Lawyers Weekly, in partnership with Momentum Media’s research arm Momentum Intelligence, is set to uncover the key motivators legal professionals consider when deciding to switch or join firms.
Appearing on a recent episode of The Lawyers Weekly Show, host Jerome Doraisamy spoke with Lawyers Weekly editor Emma Ryan and Momentum Intelligence head of research services Michael Johnson about the launch of this year’s ‘Legal Firm of Choice Survey’.
Now in its fifth year, the survey calls on Lawyers Weekly readers to identify the factors that influence their choice in joining (or leaving) a law firm.
Beyond the firm’s brand, the publication asks how central training support is, as well as information technology, human resources and career advancement opportunities in readers’ decision-making.
According to Michael Johnson, the survey is an opportunity to share – confidentially – what legal employers should do to attract new talent and retain existing staff, and to outline the values or initiatives that are important in an organisation.
“Essentially, we're canvassing the experiences, attitudes and perceptions of legal professionals to really get a bit more of a better understanding about what their work day is like,” he explained.
“There's so much that is set around how happy legal professionals are, and it's obviously quite a competitive environment in terms of talent across the legal industry.
“This is a benchmark tool that we can use, to apply every year to understand ‘OK, here are the key issues, here are some of the changes, and here's what legal professionals are saying’.”
The biggest issues likely to receive attention in this year’s survey relate to the culture of each law firm, and what employers are doing to promote wellbeing among staff, Emma Ryan noted.
“For us, there have been a couple of really major themes that have developed over the past 12 months in particular. A big one of those is obviously sexual harassment,” she said.
“We're seeing employers come forward with these types of policies about trying to protect their staff and encouraging them to come forward if they have any issues in the workplace.
“Another one is gender quotas. Trying to get gender equality in the law is really important at the moment.
“We've seen firms such as Baker McKenzie and Norton Rose Fulbright introduce 40-40-20 gender quotas recently, and I think that's about encouraging an equal playing field across the profession and getting women and minorities into more partnerships, which is really good to see.
“In terms of these sorts of strategies, I think it is about that attraction piece. Graduates now are presented with so much choice in terms of what firm they can go to. There are so many different law firms in the market, so it's how you go about trying to nab this talent, but also how do you keep it as well. Some of these policies are really integral for that.”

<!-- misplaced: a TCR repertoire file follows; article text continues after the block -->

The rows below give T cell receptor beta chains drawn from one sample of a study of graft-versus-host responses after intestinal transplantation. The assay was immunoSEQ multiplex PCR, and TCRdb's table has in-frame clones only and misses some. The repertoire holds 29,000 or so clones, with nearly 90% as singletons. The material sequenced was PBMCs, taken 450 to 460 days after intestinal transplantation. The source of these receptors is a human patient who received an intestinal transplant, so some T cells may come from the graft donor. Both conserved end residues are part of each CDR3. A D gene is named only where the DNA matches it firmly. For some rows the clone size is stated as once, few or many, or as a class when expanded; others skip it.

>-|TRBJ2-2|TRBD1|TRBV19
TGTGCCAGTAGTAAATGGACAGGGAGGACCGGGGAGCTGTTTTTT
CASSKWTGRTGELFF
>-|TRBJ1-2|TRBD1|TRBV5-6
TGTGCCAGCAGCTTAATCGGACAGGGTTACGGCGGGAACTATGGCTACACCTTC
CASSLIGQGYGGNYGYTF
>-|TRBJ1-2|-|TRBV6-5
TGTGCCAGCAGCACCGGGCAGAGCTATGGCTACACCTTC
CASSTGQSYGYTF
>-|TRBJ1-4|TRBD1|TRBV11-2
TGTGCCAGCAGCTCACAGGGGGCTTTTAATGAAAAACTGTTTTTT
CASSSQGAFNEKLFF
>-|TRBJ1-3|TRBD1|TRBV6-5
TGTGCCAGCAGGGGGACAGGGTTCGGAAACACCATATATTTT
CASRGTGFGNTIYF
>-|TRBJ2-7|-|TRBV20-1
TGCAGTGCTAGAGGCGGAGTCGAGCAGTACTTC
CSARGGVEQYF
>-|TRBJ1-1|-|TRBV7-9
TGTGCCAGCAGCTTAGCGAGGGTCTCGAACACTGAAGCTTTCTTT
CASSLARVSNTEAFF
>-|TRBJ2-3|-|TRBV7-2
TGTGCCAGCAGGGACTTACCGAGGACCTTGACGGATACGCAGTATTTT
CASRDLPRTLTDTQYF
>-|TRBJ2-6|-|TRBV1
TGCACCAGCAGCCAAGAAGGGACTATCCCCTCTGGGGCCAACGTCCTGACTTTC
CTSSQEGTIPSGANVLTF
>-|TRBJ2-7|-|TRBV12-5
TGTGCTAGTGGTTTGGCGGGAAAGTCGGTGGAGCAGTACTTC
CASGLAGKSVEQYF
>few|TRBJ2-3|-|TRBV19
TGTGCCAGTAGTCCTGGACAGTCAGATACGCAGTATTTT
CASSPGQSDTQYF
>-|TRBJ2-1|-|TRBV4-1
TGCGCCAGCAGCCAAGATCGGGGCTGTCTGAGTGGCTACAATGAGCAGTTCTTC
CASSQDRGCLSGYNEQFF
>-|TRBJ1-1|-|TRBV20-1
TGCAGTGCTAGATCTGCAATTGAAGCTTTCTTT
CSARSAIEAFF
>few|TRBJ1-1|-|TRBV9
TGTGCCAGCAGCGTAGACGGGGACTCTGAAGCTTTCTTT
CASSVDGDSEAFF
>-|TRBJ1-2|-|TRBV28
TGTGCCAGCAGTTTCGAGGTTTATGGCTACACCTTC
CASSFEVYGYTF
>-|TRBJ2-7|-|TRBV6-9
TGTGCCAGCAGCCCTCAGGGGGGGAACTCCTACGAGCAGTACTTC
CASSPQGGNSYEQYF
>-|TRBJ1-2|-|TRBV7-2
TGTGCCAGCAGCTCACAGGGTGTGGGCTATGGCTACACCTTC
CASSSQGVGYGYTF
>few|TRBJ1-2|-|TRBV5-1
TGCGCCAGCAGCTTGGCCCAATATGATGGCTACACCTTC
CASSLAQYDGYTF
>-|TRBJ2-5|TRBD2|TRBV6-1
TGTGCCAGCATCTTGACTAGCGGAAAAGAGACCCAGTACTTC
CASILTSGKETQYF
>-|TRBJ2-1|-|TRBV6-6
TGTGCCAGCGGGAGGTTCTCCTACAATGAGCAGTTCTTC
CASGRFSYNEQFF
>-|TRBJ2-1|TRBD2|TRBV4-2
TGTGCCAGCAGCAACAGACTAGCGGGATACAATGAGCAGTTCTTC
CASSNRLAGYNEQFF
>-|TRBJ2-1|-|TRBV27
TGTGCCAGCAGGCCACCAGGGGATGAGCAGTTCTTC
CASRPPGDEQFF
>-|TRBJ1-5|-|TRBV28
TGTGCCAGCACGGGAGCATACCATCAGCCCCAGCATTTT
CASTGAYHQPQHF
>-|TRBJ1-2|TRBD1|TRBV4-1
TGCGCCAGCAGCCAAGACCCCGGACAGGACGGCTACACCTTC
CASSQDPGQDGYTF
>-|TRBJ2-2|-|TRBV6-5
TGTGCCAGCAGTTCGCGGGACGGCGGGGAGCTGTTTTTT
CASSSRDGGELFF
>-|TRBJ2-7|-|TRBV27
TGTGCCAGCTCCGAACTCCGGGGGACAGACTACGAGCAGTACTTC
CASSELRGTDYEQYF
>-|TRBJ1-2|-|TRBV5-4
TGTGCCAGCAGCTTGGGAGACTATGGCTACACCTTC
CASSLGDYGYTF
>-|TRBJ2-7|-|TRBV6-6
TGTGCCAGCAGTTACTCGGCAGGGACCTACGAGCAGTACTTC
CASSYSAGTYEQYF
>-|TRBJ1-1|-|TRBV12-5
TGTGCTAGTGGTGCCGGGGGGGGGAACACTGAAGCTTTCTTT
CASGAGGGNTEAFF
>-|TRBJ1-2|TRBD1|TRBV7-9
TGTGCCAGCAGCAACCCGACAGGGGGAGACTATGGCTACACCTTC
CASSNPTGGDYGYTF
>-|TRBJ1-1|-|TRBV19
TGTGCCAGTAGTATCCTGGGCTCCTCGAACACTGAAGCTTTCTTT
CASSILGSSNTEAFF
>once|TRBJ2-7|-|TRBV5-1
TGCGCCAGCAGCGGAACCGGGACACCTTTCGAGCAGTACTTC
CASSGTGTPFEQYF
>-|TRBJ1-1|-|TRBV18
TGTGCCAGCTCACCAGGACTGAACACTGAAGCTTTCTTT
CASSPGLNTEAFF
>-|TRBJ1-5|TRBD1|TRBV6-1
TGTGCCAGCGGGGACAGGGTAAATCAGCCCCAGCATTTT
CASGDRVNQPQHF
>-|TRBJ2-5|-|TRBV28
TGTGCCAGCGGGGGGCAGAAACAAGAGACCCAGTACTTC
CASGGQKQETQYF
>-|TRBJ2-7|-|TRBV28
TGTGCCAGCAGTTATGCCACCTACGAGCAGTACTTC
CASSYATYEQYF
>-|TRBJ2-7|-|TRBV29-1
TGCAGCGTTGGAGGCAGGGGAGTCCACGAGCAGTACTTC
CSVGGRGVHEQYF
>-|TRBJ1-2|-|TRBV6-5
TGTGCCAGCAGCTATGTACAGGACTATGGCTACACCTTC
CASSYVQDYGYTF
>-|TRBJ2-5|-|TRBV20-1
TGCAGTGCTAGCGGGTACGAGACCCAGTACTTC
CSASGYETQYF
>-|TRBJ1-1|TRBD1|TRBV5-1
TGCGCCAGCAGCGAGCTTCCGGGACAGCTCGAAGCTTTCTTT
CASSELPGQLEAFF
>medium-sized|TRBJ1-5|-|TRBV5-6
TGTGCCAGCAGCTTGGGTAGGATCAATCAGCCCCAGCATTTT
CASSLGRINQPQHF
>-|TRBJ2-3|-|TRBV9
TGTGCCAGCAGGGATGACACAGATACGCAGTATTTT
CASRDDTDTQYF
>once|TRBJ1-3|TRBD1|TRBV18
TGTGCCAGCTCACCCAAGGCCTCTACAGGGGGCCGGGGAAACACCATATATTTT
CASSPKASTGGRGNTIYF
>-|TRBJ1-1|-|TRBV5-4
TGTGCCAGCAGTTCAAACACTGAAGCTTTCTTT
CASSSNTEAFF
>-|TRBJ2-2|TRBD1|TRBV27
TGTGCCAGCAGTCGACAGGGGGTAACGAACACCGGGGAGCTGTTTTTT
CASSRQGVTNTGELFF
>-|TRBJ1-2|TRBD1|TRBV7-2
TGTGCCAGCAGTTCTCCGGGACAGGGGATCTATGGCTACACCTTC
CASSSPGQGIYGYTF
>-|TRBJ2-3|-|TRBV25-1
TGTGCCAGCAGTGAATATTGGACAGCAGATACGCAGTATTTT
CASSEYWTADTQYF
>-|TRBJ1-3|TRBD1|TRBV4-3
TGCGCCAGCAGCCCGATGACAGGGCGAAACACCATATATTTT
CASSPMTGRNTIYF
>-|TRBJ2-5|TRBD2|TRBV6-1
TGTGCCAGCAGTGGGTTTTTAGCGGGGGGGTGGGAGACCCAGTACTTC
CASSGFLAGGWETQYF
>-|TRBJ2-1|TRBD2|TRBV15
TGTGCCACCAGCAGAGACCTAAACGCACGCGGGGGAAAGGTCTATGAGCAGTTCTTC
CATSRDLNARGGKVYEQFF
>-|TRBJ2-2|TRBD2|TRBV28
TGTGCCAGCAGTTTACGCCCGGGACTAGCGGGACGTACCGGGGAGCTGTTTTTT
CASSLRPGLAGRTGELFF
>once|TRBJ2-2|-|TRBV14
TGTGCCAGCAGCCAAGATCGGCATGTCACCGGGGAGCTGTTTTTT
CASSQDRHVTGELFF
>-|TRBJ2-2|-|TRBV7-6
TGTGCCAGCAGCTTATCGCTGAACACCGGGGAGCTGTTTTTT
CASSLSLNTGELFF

While the Legal Firm of Choice Survey presents an opportunity for lawyers to air feedback on their employer, it also gives law firms across the country pivotal, objective insights into what they’re doing well and what they can be doing better.
A big takeaway each year, Mr Johnson says, is that lawyers want their employer to be consistent.
“I think you need consistency. Consistency at a high-level matters,” he said.
“Obviously what we're doing in this research is saying ‘These are the things that matter’, but then we look at it and go, ‘OK, this is a time for me to reflect on my quality of leadership ... How do we compare to the industry average, or how do we compare to our peers?’
“Then there are things like communication. Communication is such an integral part of how an organisation conducts its business.
“Overall, what lessons can they take from this? Take it as an opportunity to reflect and to measure yourself against the wider community.”
Adding to this, Ms Ryan said: “I completely agree, particularly when it comes to communication”.
“It’s not just necessarily about screaming at your employees, because you're the top dog of an organisation or whatever, but also fostering collaboration and hearing from those that are inside the law firm across the board, and really seeing what they're after, and seeing what's going to make them happy, and seeing what is going to actually help them stay there.”
“It's so important these days, because people just aren't attached to law firms like they used to be in the past. They will go somewhere else if they're not happy and this research helps us uncover the reasons as to what leads to this.”